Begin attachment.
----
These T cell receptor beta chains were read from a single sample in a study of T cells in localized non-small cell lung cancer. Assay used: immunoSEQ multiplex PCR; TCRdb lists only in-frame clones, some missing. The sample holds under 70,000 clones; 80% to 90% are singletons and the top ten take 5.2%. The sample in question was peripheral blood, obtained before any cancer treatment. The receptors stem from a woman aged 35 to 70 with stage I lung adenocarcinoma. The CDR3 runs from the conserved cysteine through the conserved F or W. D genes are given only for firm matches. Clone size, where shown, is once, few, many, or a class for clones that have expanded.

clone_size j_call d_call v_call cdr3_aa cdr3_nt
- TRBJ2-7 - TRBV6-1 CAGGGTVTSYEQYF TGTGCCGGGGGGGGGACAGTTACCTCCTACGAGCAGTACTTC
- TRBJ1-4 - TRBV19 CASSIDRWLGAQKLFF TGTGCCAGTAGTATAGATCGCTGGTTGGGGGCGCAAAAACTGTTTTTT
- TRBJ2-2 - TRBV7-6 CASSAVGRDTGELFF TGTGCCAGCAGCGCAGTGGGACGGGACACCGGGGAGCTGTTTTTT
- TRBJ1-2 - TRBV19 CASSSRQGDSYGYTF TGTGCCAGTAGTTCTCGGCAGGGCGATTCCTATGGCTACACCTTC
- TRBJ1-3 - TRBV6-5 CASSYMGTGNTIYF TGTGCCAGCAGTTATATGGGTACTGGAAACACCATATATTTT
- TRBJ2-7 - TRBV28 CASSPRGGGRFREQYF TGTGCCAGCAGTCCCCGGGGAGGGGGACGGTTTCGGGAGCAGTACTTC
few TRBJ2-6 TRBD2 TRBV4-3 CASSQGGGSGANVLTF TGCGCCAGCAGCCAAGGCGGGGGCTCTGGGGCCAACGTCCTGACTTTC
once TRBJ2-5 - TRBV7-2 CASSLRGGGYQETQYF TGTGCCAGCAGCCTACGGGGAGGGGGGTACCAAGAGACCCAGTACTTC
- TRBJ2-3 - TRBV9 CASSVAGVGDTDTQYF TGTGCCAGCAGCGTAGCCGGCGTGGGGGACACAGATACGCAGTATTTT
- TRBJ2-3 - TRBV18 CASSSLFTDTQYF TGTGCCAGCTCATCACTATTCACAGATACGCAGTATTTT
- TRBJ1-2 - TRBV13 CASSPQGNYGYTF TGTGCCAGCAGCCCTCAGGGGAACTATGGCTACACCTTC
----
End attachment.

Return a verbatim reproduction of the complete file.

These T cell receptor beta chains were read from a single sample in a study of T cells in localized non-small cell lung cancer. Assay used: immunoSEQ multiplex PCR; TCRdb lists only in-frame clones, some missing. The sample holds under 70,000 clones; 80% to 90% are singletons and the top ten take 5.2%. The sample in question was peripheral blood, obtained before any cancer treatment. The receptors stem from a woman aged 35 to 70 with stage I lung adenocarcinoma. The CDR3 runs from the conserved cysteine through the conserved F or W. D genes are given only for firm matches. Clone size, where shown, is once, few, many, or a class for clones that have expanded.

clone_size j_call d_call v_call cdr3_aa cdr3_nt
- TRBJ2-7 - TRBV6-1 CAGGGTVTSYEQYF TGTGCCGGGGGGGGGACAGTTACCTCCTACGAGCAGTACTTC
- TRBJ1-4 - TRBV19 CASSIDRWLGAQKLFF TGTGCCAGTAGTATAGATCGCTGGTTGGGGGCGCAAAAACTGTTTTTT
- TRBJ2-2 - TRBV7-6 CASSAVGRDTGELFF TGTGCCAGCAGCGCAGTGGGACGGGACACCGGGGAGCTGTTTTTT
- TRBJ1-2 - TRBV19 CASSSRQGDSYGYTF TGTGCCAGTAGTTCTCGGCAGGGCGATTCCTATGGCTACACCTTC
- TRBJ1-3 - TRBV6-5 CASSYMGTGNTIYF TGTGCCAGCAGTTATATGGGTACTGGAAACACCATATATTTT
- TRBJ2-7 - TRBV28 CASSPRGGGRFREQYF TGTGCCAGCAGTCCCCGGGGAGGGGGACGGTTTCGGGAGCAGTACTTC
few TRBJ2-6 TRBD2 TRBV4-3 CASSQGGGSGANVLTF TGCGCCAGCAGCCAAGGCGGGGGCTCTGGGGCCAACGTCCTGACTTTC
once TRBJ2-5 - TRBV7-2 CASSLRGGGYQETQYF TGTGCCAGCAGCCTACGGGGAGGGGGGTACCAAGAGACCCAGTACTTC
- TRBJ2-3 - TRBV9 CASSVAGVGDTDTQYF TGTGCCAGCAGCGTAGCCGGCGTGGGGGACACAGATACGCAGTATTTT
- TRBJ2-3 - TRBV18 CASSSLFTDTQYF TGTGCCAGCTCATCACTATTCACAGATACGCAGTATTTT
- TRBJ1-2 - TRBV13 CASSPQGNYGYTF TGTGCCAGCAGCCCTCAGGGGAACTATGGCTACACCTTC